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Motobecane Grand Sprint - 1978?

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Motobecane Grand Sprint - 1978?

Old 11-15-17, 03:43 PM
  #1  
sunburst
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Motobecane Grand Sprint - 1978?

Of course, I meant Grand Sprint (how come I can't edit the title?). Here's one I picked up on cl recently. It seems similar to the orange one in this article, so I'm guessing it's around 1978.
1978 Motobecane Grand Sprint, C2 Vintage Road Bike Review

It has the original 27" wheels and has a 6-speed freewheel (when did 6-spd arrive?). Unfortunately, the seat-tube tubing sticker has come off, although the article says Vitus 172 for 1978. Unlike the article, my forks never had a tubing sticker. The shifters and derailleurs are Shimano, and the crank has the Motobecane logo.

It has a 52cm seat tube, but 57cm top tube (those crazy French!), so I'm thinking I can make this work for me. My ideal size is 56cm, but all my other 56's have equal seat and top tubes. If there's some reason a long seatpost will fubar the riding and fit geometry, please speak up before I do my usual full restoration and money sink (e.g. cables, pads, and in this case calipers, tires, wheels, seatpost, bars, leather saddle). I have restored many Peugeots, so I know what I'm getting into.

Can anyone help date this or give me any insight into the frame or anything other points of interest? Oh yeah, serial #55144. Btw, I copied this entire post to the Motobecane Serial # thread.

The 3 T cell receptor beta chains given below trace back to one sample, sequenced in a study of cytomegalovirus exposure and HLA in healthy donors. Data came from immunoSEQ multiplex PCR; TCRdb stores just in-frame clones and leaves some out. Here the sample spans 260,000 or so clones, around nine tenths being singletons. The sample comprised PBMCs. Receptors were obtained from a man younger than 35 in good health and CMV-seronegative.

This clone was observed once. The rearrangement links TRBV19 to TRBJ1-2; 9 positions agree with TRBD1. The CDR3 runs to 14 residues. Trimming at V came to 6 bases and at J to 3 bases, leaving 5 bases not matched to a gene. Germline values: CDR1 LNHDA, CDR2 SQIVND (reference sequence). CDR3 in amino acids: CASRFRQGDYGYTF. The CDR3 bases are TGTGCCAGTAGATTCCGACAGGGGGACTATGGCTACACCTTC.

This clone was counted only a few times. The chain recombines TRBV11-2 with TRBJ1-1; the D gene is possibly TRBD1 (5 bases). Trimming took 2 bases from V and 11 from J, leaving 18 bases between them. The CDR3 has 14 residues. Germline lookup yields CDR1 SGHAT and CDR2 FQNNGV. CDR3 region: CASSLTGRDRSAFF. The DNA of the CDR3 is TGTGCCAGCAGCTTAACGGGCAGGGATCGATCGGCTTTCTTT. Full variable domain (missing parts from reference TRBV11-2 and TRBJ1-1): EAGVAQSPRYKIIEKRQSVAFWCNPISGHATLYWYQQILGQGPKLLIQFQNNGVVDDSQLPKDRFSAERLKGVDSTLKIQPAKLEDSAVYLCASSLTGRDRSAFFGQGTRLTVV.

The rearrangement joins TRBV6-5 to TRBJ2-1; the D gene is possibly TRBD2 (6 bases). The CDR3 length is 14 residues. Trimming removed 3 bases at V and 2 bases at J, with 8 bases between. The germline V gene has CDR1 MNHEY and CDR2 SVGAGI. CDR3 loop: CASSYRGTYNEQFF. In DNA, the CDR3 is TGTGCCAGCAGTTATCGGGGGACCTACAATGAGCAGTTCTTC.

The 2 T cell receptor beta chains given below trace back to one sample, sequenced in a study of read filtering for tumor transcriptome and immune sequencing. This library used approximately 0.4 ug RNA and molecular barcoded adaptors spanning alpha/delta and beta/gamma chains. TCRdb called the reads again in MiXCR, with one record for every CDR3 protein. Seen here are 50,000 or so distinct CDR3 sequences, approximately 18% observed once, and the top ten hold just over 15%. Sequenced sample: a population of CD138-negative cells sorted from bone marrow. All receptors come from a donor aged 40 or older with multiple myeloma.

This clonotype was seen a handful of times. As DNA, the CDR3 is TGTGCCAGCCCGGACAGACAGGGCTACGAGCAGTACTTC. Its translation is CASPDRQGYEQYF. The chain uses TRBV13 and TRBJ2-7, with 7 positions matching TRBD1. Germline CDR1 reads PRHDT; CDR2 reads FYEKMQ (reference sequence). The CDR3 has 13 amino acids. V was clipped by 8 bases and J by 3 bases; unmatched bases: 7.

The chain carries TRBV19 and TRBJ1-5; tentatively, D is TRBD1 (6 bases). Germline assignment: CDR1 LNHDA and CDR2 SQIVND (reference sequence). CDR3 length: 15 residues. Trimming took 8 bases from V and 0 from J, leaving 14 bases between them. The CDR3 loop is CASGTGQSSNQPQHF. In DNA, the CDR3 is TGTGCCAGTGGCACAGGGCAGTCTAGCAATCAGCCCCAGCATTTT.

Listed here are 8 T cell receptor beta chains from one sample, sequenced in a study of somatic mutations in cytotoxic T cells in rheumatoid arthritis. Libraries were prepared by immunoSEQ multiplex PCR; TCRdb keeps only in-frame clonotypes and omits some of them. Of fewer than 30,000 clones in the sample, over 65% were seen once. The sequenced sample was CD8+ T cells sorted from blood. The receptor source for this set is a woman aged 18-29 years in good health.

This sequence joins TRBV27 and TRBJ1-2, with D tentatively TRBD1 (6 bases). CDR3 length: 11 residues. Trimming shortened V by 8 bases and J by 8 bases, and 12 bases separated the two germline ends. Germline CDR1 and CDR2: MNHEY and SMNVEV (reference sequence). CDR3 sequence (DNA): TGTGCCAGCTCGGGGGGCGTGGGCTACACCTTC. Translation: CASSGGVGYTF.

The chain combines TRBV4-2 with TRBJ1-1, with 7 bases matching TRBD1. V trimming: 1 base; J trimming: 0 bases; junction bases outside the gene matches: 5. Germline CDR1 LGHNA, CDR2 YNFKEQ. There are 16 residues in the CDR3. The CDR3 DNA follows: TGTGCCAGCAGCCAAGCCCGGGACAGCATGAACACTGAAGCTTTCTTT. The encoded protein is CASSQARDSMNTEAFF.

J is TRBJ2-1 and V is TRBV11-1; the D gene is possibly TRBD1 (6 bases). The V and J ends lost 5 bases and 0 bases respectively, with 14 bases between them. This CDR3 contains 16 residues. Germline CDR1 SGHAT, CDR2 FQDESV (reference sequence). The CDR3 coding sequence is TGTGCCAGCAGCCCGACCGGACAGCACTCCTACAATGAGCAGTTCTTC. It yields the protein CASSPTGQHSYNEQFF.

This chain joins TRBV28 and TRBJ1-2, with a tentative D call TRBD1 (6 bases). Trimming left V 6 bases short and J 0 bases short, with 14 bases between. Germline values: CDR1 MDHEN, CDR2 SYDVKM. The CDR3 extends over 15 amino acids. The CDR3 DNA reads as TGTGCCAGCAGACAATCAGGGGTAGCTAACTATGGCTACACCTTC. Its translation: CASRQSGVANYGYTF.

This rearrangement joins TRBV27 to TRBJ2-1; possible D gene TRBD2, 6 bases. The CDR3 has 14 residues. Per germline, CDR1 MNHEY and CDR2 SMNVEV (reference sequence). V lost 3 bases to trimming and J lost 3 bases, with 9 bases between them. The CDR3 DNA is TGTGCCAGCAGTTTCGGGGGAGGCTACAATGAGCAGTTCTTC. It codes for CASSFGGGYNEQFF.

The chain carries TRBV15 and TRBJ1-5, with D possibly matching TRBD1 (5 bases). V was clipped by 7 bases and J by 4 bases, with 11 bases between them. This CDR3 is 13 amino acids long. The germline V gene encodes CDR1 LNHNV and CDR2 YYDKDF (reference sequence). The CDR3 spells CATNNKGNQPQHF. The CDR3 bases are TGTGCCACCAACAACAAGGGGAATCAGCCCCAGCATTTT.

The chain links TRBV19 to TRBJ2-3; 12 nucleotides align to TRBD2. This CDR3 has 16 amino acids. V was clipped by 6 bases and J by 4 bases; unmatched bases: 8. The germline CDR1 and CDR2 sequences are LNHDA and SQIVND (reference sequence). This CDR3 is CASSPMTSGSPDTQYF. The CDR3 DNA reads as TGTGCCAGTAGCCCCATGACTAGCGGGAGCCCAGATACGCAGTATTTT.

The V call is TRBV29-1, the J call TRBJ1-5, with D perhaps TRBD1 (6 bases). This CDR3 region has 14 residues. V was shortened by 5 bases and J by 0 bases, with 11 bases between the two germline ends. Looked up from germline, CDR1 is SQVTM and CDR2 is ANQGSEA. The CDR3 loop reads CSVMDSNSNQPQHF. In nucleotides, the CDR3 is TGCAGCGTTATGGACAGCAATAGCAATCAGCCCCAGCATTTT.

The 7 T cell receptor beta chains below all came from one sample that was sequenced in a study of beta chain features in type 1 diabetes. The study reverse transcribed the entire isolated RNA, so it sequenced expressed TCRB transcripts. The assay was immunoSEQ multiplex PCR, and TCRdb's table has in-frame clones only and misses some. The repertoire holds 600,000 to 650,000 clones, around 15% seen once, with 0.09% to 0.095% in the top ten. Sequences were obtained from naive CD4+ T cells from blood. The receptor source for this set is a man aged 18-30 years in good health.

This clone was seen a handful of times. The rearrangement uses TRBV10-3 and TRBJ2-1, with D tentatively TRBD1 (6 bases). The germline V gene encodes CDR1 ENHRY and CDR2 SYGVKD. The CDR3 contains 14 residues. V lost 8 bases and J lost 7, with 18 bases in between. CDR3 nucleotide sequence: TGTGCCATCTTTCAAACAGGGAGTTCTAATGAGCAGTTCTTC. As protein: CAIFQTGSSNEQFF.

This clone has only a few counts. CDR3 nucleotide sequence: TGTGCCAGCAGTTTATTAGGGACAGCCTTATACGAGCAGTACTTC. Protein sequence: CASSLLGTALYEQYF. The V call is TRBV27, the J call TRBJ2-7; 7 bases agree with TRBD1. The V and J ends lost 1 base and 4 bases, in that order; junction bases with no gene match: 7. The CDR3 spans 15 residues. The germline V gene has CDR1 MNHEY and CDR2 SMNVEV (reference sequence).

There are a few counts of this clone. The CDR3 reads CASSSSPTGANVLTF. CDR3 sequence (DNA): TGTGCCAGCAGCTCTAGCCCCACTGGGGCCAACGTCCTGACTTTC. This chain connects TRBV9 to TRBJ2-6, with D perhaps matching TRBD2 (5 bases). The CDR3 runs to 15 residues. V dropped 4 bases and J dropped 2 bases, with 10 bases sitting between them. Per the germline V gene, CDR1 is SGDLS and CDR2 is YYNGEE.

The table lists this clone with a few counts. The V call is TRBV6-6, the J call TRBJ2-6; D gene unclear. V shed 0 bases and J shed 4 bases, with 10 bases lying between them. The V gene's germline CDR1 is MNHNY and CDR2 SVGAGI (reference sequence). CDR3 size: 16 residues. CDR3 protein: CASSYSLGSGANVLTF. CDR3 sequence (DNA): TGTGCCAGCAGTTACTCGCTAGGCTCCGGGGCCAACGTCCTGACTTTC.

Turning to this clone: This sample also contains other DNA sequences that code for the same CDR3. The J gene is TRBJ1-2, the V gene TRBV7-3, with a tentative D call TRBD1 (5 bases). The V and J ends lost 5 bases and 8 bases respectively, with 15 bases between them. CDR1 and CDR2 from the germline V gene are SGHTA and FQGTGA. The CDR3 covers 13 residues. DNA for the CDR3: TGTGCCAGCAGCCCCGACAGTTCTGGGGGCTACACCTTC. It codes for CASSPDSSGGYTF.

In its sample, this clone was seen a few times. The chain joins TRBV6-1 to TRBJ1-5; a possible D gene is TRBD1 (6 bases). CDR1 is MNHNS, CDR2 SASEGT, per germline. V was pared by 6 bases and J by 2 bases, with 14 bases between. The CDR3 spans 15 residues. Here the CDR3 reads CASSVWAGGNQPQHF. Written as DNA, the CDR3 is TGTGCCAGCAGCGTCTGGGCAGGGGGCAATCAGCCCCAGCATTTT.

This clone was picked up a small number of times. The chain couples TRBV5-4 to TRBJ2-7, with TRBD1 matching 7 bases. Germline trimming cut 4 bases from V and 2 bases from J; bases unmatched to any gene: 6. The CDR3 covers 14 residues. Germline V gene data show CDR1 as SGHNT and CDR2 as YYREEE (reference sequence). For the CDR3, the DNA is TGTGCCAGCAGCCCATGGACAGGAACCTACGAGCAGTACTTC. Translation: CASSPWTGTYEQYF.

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Old 11-16-17, 04:02 AM
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Fixed thread title
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Old 11-16-17, 07:49 AM
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Looks like from the 1st half of the 1980's. The Grand Jubilee was usually one model above the Grand Touring. I remember back then, lower priced Peugeots had like, bottle braze-on's,, when the same model Motobecane's didn't.
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Old 11-16-17, 11:22 AM
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The stripes on the downtube indicate that it was 80s, not 1978. Since the model doesn't appear in subsequent catalogs, I would guess 1980. https://bulgier.net/pics/bike/catalog...m_Champion.jpg
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Old 11-16-17, 01:42 PM
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Ah ha! There's a Motobecane on CL I've been trying to identify. The bar end shifters threw me off, must have been changed by an owner. Guess it's a Grand Sprint.